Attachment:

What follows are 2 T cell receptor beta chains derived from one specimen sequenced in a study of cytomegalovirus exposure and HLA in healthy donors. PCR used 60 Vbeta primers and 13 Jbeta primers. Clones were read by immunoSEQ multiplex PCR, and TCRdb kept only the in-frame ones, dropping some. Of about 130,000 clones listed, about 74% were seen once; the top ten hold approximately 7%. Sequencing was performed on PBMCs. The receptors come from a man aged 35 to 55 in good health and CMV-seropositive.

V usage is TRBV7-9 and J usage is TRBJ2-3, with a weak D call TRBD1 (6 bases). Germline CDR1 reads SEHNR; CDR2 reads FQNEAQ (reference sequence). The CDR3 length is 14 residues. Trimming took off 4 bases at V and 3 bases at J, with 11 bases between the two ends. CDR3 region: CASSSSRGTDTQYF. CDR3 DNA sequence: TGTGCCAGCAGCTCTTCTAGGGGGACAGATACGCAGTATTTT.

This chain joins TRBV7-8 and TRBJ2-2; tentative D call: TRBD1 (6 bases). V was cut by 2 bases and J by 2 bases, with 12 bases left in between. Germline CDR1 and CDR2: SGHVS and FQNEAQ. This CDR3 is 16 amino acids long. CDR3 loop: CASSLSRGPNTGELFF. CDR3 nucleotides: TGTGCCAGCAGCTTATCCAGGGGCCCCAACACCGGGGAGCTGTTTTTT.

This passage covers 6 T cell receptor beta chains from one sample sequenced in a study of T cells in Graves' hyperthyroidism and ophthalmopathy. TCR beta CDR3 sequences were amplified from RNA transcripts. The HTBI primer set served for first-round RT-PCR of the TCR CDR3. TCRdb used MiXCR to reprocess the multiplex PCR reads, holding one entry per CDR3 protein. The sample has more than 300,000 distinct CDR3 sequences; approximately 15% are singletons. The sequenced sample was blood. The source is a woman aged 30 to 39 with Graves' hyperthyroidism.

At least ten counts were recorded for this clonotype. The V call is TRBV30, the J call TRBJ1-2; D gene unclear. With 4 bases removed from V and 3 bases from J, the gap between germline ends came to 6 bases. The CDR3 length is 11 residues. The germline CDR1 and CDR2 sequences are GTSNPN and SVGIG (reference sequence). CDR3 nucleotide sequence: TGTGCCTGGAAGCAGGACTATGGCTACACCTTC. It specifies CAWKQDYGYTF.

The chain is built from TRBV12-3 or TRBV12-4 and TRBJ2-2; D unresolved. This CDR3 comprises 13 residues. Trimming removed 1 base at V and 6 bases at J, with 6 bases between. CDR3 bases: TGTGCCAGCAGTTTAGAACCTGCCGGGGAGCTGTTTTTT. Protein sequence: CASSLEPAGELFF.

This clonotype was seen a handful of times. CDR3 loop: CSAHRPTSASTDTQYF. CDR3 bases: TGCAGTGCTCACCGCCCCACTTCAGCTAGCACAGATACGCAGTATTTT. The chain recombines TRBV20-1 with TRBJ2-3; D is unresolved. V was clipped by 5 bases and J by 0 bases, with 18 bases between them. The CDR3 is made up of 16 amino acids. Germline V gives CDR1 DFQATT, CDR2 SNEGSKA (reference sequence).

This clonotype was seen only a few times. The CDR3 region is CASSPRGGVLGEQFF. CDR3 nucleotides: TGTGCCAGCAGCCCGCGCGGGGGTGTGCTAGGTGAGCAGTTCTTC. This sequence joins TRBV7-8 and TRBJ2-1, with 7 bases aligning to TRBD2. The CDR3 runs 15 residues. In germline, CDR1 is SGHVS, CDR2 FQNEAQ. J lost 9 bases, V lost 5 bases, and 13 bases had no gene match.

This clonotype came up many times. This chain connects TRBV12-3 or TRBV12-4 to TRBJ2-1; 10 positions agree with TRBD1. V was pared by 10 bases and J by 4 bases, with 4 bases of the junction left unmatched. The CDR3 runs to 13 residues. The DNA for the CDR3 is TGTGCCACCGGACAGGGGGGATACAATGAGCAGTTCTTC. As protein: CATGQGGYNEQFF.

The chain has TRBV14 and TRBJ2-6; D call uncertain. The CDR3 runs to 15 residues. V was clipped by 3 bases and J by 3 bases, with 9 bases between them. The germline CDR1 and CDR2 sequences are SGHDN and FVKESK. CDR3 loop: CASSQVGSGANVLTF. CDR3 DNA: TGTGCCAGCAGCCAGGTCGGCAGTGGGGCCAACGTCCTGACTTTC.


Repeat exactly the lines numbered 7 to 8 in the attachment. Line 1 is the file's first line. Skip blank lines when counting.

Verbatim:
This clonotype was seen a handful of times. CDR3 loop: CSAHRPTSASTDTQYF. CDR3 bases: TGCAGTGCTCACCGCCCCACTTCAGCTAGCACAGATACGCAGTATTTT. The chain recombines TRBV20-1 with TRBJ2-3; D is unresolved. V was clipped by 5 bases and J by 0 bases, with 18 bases between them. The CDR3 is made up of 16 amino acids. Germline V gives CDR1 DFQATT, CDR2 SNEGSKA (reference sequence).

This clonotype was seen only a few times. The CDR3 region is CASSPRGGVLGEQFF. CDR3 nucleotides: TGTGCCAGCAGCCCGCGCGGGGGTGTGCTAGGTGAGCAGTTCTTC. This sequence joins TRBV7-8 and TRBJ2-1, with 7 bases aligning to TRBD2. The CDR3 runs 15 residues. In germline, CDR1 is SGHVS, CDR2 FQNEAQ. J lost 9 bases, V lost 5 bases, and 13 bases had no gene match.